Prague may not be the first city people think of when coffee is mentioned, but the Czech Republic’s capital has seen a few developments in recent years.
Coffee first came to Prague in the early 16th century. However, in the five hundred years since, its coffee culture has evolved and changed in a number of ways. Today, while the city is by no means a third wave coffee hotspot, new roasteries and specialty coffee shops are starting to open in significant numbers.
To learn more, I spoke to some of the city’s coffee experts about its history and what Prague’s coffee culture looks like today. Read on to learn more.
You might also like our article exploring Italian coffee culture and the third wave.
A look to the past – where did it all start?
Today, there are plenty of places to get a cup of coffee all across the different districts of Prague. However, it wasn’t always this way.
Originally, coffee was a drink for the bourgeois and the wealthy. In the 20th century, many of the city’s art nouveau cafés like Slavia and Louvre would attract high profile clientele such as Albert Einstein, Franz Kafka, and Czechoslovakia’s first president, Thomas Masaryk.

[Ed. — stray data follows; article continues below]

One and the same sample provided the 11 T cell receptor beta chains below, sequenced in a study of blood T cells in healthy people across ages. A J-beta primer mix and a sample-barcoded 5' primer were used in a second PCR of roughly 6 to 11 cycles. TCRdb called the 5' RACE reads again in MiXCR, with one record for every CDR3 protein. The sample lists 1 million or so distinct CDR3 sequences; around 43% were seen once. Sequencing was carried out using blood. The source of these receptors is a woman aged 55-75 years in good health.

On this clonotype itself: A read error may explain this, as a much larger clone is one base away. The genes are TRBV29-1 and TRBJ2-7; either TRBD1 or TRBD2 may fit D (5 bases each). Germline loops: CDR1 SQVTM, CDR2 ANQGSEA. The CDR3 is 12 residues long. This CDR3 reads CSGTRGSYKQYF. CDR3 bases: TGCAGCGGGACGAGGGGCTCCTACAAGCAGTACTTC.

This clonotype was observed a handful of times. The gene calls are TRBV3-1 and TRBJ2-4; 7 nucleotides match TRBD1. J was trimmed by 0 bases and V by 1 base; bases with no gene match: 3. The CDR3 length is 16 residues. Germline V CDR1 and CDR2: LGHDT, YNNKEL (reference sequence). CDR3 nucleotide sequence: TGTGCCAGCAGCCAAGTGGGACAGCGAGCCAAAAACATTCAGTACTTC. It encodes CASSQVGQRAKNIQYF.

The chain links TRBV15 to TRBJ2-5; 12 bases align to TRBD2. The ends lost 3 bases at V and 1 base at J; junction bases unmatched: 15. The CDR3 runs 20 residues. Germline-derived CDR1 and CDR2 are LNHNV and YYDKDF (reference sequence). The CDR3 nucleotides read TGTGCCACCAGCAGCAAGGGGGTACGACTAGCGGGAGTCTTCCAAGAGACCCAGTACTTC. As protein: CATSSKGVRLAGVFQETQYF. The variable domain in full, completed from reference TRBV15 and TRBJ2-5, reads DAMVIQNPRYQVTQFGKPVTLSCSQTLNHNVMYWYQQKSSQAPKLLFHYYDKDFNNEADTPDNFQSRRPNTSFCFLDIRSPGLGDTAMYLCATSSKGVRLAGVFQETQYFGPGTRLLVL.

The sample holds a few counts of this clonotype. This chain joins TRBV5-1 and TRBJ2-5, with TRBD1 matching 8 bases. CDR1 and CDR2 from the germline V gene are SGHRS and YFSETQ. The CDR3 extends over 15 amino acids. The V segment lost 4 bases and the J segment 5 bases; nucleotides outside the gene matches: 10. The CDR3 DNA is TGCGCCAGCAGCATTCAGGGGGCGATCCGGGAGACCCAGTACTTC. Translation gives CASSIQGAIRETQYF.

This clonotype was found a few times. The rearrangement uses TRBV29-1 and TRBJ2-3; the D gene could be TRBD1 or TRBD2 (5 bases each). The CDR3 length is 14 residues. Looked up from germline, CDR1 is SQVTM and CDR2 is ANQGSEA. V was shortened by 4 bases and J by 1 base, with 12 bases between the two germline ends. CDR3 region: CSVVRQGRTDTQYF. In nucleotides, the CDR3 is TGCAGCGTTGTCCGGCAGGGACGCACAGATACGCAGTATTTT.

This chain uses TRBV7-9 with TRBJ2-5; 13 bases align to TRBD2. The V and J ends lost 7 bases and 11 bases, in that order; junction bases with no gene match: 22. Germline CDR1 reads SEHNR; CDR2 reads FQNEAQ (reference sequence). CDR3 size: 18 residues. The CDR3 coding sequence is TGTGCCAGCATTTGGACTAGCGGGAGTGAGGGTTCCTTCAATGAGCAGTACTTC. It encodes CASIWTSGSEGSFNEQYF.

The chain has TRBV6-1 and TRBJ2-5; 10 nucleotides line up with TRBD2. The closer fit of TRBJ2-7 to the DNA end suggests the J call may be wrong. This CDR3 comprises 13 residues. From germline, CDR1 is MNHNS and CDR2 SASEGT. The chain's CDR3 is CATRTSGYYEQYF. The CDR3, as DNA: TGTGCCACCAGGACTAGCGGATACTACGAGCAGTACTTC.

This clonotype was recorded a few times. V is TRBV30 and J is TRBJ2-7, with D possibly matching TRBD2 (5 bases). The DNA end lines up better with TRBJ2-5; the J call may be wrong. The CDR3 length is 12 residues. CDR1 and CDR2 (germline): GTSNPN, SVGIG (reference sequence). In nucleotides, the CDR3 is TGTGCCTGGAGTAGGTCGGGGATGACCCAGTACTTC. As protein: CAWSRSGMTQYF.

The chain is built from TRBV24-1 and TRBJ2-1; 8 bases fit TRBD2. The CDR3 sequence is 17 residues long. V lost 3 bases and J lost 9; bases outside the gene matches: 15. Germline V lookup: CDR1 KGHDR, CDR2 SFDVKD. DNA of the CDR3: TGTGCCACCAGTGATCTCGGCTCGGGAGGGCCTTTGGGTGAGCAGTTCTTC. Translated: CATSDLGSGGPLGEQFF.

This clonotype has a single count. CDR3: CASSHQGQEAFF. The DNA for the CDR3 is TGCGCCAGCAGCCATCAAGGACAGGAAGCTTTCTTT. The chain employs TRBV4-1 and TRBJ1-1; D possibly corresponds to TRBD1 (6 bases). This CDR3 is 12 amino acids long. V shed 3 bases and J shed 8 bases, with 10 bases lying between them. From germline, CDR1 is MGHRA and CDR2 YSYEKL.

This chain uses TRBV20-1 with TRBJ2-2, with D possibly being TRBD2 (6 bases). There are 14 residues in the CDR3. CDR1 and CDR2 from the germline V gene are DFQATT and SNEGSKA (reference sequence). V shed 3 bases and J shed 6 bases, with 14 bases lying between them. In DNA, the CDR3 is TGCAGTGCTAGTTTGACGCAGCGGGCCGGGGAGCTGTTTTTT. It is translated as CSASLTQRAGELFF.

But centuries before that, almost 500 years ago, we have the story of Prague’s first coffee shop (or kafírna). This was opened not by a Czech, but by a Turkish man named Jiří Deodat. Before that, coffee was only sold in Prague by pharmacies as a remedy for gastric and digestive issues.
Once Deodat came onto the scene, passers-by could experience new exotic flavours as he roasted and served fresh coffee with his coal fire oven. This is how the Czech version of Turkish coffee (turecká káva) first became popular in the country.
More than 200 years later, in 1843, coffee saw another boom with the invention of the sugar cube in the town of Dačice, just to the south of Prague. However, while coffee’s popularity continued to grow through the late 19th century, it became an inessential luxury during and in the years following the Second World War.
This perception of luxury stuck, but in spite of it, the first official patent for decaf coffee was registered in 1962 by Zdeněk Záček. The city then waited another 34 years for a taste of specialty coffee, when the country’s first micro roaster, Cafe Ebel, opened on Kaprova Street in the city centre.
The scene today
Zdeněk Hýbl is a barista, a roaster, and the co-owner of Onesip and Candycane. He tells me that Prague’s coffee scene is still developing, and a lack of access to modern equipment is one of the reasons why.
He says: “I think that here, people are opening coffee shops with less advanced equipment: old second hand espresso machines, grinders, and so on.